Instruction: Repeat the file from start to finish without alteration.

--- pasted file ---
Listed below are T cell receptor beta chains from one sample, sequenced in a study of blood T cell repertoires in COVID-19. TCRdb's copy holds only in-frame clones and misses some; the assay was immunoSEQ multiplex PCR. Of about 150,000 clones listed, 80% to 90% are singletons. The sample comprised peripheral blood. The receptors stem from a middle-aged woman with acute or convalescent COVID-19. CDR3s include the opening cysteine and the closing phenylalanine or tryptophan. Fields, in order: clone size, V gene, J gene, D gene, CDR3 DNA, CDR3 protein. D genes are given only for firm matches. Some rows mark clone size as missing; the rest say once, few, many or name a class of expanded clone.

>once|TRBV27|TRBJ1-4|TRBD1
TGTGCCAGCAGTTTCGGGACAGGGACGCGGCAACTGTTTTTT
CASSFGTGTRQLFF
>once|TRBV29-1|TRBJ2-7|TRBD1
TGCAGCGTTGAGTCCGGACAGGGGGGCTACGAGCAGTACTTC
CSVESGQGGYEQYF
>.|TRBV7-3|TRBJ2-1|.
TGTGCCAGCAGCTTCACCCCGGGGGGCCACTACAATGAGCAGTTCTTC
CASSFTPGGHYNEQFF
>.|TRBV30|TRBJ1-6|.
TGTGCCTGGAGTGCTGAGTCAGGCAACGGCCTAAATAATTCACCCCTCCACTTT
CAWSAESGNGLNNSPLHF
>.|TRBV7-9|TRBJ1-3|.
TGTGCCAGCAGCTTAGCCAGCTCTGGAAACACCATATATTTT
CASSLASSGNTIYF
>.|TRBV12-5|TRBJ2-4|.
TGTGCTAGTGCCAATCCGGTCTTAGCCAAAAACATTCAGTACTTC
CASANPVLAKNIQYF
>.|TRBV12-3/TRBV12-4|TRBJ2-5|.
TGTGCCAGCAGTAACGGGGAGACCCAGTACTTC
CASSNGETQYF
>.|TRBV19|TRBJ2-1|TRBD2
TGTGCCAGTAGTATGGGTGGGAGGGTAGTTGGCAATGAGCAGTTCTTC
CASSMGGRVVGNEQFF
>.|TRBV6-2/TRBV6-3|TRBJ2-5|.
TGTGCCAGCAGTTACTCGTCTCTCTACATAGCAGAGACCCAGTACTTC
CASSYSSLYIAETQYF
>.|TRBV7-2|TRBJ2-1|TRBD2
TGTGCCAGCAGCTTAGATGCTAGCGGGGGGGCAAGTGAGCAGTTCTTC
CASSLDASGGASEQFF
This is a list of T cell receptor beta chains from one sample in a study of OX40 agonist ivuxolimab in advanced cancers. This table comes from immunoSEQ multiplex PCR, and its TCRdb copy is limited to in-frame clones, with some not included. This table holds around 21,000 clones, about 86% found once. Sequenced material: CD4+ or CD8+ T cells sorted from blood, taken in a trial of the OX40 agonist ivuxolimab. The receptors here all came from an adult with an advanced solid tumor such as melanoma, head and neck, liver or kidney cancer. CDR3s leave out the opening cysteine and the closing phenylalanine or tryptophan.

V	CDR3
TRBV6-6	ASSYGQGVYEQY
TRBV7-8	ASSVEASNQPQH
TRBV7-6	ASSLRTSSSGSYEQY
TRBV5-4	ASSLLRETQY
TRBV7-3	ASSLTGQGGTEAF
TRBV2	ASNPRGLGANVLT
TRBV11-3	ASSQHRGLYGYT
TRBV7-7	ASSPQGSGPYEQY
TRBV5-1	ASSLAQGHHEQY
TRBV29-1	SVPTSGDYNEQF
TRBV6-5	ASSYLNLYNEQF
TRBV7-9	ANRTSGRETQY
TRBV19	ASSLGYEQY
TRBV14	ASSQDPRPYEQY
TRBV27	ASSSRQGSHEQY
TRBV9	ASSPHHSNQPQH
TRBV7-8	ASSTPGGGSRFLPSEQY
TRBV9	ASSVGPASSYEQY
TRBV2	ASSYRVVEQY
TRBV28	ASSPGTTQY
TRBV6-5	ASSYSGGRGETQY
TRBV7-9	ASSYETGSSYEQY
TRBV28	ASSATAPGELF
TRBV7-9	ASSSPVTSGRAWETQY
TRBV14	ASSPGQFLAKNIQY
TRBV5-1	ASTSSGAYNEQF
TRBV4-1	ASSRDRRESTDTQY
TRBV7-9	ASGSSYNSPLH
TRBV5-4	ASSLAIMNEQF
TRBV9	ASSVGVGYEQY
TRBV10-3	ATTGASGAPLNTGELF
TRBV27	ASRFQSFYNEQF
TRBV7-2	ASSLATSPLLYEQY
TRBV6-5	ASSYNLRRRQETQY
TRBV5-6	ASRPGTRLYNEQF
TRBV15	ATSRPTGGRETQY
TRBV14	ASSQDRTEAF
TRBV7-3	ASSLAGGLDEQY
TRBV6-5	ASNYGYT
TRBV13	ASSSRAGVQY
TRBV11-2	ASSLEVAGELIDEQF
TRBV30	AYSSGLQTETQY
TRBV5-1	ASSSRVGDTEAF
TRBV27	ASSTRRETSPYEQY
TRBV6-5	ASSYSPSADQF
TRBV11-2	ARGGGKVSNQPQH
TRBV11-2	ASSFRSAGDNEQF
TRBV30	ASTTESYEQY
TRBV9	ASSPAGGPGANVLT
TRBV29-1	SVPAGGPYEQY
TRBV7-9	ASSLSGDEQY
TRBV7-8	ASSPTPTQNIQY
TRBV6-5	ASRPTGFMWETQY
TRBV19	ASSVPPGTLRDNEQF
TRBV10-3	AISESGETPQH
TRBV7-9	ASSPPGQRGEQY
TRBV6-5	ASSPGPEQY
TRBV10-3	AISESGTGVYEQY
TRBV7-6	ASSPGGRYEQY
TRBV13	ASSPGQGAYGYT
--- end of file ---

Listed below are T cell receptor beta chains from one sample, sequenced in a study of blood T cell repertoires in COVID-19. TCRdb's copy holds only in-frame clones and misses some; the assay was immunoSEQ multiplex PCR. Of about 150,000 clones listed, 80% to 90% are singletons. The sample comprised peripheral blood. The receptors stem from a middle-aged woman with acute or convalescent COVID-19. CDR3s include the opening cysteine and the closing phenylalanine or tryptophan. Fields, in order: clone size, V gene, J gene, D gene, CDR3 DNA, CDR3 protein. D genes are given only for firm matches. Some rows mark clone size as missing; the rest say once, few, many or name a class of expanded clone.

>once|TRBV27|TRBJ1-4|TRBD1
TGTGCCAGCAGTTTCGGGACAGGGACGCGGCAACTGTTTTTT
CASSFGTGTRQLFF
>once|TRBV29-1|TRBJ2-7|TRBD1
TGCAGCGTTGAGTCCGGACAGGGGGGCTACGAGCAGTACTTC
CSVESGQGGYEQYF
>.|TRBV7-3|TRBJ2-1|.
TGTGCCAGCAGCTTCACCCCGGGGGGCCACTACAATGAGCAGTTCTTC
CASSFTPGGHYNEQFF
>.|TRBV30|TRBJ1-6|.
TGTGCCTGGAGTGCTGAGTCAGGCAACGGCCTAAATAATTCACCCCTCCACTTT
CAWSAESGNGLNNSPLHF
>.|TRBV7-9|TRBJ1-3|.
TGTGCCAGCAGCTTAGCCAGCTCTGGAAACACCATATATTTT
CASSLASSGNTIYF
>.|TRBV12-5|TRBJ2-4|.
TGTGCTAGTGCCAATCCGGTCTTAGCCAAAAACATTCAGTACTTC
CASANPVLAKNIQYF
>.|TRBV12-3/TRBV12-4|TRBJ2-5|.
TGTGCCAGCAGTAACGGGGAGACCCAGTACTTC
CASSNGETQYF
>.|TRBV19|TRBJ2-1|TRBD2
TGTGCCAGTAGTATGGGTGGGAGGGTAGTTGGCAATGAGCAGTTCTTC
CASSMGGRVVGNEQFF
>.|TRBV6-2/TRBV6-3|TRBJ2-5|.
TGTGCCAGCAGTTACTCGTCTCTCTACATAGCAGAGACCCAGTACTTC
CASSYSSLYIAETQYF
>.|TRBV7-2|TRBJ2-1|TRBD2
TGTGCCAGCAGCTTAGATGCTAGCGGGGGGGCAAGTGAGCAGTTCTTC
CASSLDASGGASEQFF
This is a list of T cell receptor beta chains from one sample in a study of OX40 agonist ivuxolimab in advanced cancers. This table comes from immunoSEQ multiplex PCR, and its TCRdb copy is limited to in-frame clones, with some not included. This table holds around 21,000 clones, about 86% found once. Sequenced material: CD4+ or CD8+ T cells sorted from blood, taken in a trial of the OX40 agonist ivuxolimab. The receptors here all came from an adult with an advanced solid tumor such as melanoma, head and neck, liver or kidney cancer. CDR3s leave out the opening cysteine and the closing phenylalanine or tryptophan.

V	CDR3
TRBV6-6	ASSYGQGVYEQY
TRBV7-8	ASSVEASNQPQH
TRBV7-6	ASSLRTSSSGSYEQY
TRBV5-4	ASSLLRETQY
TRBV7-3	ASSLTGQGGTEAF
TRBV2	ASNPRGLGANVLT
TRBV11-3	ASSQHRGLYGYT
TRBV7-7	ASSPQGSGPYEQY
TRBV5-1	ASSLAQGHHEQY
TRBV29-1	SVPTSGDYNEQF
TRBV6-5	ASSYLNLYNEQF
TRBV7-9	ANRTSGRETQY
TRBV19	ASSLGYEQY
TRBV14	ASSQDPRPYEQY
TRBV27	ASSSRQGSHEQY
TRBV9	ASSPHHSNQPQH
TRBV7-8	ASSTPGGGSRFLPSEQY
TRBV9	ASSVGPASSYEQY
TRBV2	ASSYRVVEQY
TRBV28	ASSPGTTQY
TRBV6-5	ASSYSGGRGETQY
TRBV7-9	ASSYETGSSYEQY
TRBV28	ASSATAPGELF
TRBV7-9	ASSSPVTSGRAWETQY
TRBV14	ASSPGQFLAKNIQY
TRBV5-1	ASTSSGAYNEQF
TRBV4-1	ASSRDRRESTDTQY
TRBV7-9	ASGSSYNSPLH
TRBV5-4	ASSLAIMNEQF
TRBV9	ASSVGVGYEQY
TRBV10-3	ATTGASGAPLNTGELF
TRBV27	ASRFQSFYNEQF
TRBV7-2	ASSLATSPLLYEQY
TRBV6-5	ASSYNLRRRQETQY
TRBV5-6	ASRPGTRLYNEQF
TRBV15	ATSRPTGGRETQY
TRBV14	ASSQDRTEAF
TRBV7-3	ASSLAGGLDEQY
TRBV6-5	ASNYGYT
TRBV13	ASSSRAGVQY
TRBV11-2	ASSLEVAGELIDEQF
TRBV30	AYSSGLQTETQY
TRBV5-1	ASSSRVGDTEAF
TRBV27	ASSTRRETSPYEQY
TRBV6-5	ASSYSPSADQF
TRBV11-2	ARGGGKVSNQPQH
TRBV11-2	ASSFRSAGDNEQF
TRBV30	ASTTESYEQY
TRBV9	ASSPAGGPGANVLT
TRBV29-1	SVPAGGPYEQY
TRBV7-9	ASSLSGDEQY
TRBV7-8	ASSPTPTQNIQY
TRBV6-5	ASRPTGFMWETQY
TRBV19	ASSVPPGTLRDNEQF
TRBV10-3	AISESGETPQH
TRBV7-9	ASSPPGQRGEQY
TRBV6-5	ASSPGPEQY
TRBV10-3	AISESGTGVYEQY
TRBV7-6	ASSPGGRYEQY
TRBV13	ASSPGQGAYGYT